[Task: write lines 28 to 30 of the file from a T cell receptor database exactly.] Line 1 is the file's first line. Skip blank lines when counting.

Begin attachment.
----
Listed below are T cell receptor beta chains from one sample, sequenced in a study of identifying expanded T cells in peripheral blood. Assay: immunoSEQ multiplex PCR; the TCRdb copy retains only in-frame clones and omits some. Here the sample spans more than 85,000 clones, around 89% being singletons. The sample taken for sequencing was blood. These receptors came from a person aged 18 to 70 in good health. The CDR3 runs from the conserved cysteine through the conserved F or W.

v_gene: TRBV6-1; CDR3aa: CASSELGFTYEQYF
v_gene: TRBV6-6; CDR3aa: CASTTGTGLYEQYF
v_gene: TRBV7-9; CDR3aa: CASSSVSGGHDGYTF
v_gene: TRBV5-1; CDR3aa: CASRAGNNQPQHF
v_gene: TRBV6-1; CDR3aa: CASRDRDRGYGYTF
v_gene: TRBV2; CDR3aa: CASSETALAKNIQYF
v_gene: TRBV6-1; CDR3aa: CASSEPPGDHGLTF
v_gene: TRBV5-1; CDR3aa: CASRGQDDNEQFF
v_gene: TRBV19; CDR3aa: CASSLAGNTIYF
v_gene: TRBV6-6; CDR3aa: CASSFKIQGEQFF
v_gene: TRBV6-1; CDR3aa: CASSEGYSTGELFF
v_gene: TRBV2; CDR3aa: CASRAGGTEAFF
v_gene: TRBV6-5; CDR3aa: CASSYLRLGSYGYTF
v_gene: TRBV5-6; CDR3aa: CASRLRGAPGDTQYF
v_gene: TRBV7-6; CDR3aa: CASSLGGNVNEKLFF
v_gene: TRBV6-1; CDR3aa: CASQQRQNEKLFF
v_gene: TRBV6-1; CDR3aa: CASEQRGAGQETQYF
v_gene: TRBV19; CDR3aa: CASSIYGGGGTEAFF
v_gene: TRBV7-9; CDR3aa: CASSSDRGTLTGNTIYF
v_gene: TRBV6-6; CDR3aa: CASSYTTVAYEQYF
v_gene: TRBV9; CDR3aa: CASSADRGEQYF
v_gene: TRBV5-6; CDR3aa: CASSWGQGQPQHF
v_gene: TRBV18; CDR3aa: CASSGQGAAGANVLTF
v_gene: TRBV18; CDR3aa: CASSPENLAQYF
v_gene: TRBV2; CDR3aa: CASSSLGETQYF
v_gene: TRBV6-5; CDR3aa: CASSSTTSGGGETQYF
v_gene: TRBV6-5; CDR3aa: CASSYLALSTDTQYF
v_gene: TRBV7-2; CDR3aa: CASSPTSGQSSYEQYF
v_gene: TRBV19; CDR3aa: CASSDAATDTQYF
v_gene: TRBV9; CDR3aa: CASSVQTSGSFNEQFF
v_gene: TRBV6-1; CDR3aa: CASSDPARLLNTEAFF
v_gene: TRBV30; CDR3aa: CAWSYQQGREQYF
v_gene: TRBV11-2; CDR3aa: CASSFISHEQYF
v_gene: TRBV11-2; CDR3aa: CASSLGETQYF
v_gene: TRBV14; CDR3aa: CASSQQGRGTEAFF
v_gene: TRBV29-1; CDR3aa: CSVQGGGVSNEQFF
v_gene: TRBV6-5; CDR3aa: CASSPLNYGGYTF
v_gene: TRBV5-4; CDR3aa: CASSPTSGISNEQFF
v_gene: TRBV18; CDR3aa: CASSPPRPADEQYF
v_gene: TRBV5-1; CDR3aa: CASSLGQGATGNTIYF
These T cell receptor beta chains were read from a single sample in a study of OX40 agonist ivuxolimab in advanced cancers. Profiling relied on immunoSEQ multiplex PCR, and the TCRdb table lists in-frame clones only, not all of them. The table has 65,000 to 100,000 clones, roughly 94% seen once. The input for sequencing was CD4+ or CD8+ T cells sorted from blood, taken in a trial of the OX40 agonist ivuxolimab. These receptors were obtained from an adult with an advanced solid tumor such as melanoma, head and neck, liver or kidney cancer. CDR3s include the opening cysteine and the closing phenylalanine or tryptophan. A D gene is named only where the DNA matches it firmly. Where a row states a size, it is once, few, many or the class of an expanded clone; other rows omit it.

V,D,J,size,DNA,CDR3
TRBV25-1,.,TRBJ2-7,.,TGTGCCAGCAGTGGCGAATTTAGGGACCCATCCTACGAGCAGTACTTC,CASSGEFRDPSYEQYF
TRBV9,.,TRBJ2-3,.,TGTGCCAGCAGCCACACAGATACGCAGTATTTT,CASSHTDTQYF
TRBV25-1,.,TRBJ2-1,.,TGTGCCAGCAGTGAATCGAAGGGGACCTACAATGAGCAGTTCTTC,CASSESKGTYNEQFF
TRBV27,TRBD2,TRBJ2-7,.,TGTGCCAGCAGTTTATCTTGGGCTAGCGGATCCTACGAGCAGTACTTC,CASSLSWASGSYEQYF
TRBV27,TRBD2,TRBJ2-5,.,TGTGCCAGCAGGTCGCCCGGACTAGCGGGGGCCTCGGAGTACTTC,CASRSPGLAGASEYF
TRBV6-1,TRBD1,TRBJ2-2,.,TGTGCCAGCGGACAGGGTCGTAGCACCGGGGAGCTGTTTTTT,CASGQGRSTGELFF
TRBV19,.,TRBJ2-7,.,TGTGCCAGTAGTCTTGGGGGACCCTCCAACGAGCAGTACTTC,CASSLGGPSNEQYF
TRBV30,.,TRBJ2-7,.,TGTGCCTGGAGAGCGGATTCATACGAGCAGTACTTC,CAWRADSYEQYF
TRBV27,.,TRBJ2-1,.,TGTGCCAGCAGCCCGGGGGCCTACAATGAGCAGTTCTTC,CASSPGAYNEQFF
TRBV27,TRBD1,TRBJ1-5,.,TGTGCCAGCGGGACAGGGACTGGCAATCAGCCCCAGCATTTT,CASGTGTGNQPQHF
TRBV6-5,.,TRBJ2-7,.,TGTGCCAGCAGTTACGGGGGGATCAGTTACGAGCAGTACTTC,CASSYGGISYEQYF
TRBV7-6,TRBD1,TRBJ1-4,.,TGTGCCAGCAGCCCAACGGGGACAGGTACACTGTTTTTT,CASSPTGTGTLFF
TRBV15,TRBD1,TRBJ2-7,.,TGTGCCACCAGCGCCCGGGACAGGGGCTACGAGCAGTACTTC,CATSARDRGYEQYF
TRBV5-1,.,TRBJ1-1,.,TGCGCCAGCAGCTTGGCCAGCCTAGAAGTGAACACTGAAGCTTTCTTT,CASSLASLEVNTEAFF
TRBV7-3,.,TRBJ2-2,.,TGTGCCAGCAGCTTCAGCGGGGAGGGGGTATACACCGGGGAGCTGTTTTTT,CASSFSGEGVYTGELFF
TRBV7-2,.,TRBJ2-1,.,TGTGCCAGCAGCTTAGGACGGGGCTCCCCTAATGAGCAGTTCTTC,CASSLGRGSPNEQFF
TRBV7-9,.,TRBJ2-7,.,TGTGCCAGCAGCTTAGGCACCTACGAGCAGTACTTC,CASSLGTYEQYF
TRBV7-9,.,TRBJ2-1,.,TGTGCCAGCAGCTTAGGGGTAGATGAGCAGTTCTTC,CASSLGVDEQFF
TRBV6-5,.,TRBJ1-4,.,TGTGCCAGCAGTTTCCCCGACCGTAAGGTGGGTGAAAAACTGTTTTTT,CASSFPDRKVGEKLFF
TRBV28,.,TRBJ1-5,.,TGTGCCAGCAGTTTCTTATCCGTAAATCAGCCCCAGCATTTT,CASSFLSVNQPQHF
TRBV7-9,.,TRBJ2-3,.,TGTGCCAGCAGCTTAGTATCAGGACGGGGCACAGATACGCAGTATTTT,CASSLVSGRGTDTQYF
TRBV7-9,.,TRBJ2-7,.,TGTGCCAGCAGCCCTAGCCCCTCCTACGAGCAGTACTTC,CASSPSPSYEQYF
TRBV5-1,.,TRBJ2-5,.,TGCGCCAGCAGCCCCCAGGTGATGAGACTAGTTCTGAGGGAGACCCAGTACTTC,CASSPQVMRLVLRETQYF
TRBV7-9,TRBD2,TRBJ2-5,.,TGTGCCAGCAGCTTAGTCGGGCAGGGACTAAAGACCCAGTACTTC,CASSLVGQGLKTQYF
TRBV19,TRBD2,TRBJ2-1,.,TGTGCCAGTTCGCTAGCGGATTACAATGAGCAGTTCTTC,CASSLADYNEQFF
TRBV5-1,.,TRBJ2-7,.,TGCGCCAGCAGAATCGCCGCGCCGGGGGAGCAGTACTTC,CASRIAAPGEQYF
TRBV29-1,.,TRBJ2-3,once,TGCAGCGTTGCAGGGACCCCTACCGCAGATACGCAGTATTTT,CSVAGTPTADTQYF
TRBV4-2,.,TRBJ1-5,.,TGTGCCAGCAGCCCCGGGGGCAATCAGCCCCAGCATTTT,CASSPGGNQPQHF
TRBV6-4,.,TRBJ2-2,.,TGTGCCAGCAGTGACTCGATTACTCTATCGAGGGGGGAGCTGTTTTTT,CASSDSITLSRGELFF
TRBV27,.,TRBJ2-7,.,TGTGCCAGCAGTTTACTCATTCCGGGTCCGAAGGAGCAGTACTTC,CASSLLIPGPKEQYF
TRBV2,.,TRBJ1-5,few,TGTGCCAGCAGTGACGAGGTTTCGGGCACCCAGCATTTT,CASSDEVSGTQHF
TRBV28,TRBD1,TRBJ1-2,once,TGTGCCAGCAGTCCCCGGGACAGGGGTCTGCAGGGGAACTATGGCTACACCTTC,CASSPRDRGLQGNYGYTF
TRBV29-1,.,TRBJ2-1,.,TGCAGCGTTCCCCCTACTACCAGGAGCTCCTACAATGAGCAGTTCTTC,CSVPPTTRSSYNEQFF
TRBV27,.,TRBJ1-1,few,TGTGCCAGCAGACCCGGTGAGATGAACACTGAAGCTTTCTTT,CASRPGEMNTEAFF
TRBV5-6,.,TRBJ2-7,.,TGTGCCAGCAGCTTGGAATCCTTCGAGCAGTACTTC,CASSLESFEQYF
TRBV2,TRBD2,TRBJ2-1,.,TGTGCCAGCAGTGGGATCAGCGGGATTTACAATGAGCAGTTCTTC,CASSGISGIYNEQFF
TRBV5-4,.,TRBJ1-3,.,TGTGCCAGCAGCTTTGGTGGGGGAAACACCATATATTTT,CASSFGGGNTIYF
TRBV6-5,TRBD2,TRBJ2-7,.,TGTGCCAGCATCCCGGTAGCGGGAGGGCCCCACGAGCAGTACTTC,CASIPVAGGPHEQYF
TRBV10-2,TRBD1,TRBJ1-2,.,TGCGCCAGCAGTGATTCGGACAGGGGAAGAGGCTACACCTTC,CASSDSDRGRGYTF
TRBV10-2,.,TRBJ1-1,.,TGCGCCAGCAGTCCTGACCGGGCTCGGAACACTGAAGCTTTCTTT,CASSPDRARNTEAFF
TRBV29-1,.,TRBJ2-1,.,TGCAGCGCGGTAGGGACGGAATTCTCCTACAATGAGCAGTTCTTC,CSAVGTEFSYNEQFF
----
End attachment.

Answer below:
v_gene: TRBV6-5; CDR3aa: CASSYLALSTDTQYF
v_gene: TRBV7-2; CDR3aa: CASSPTSGQSSYEQYF
v_gene: TRBV19; CDR3aa: CASSDAATDTQYF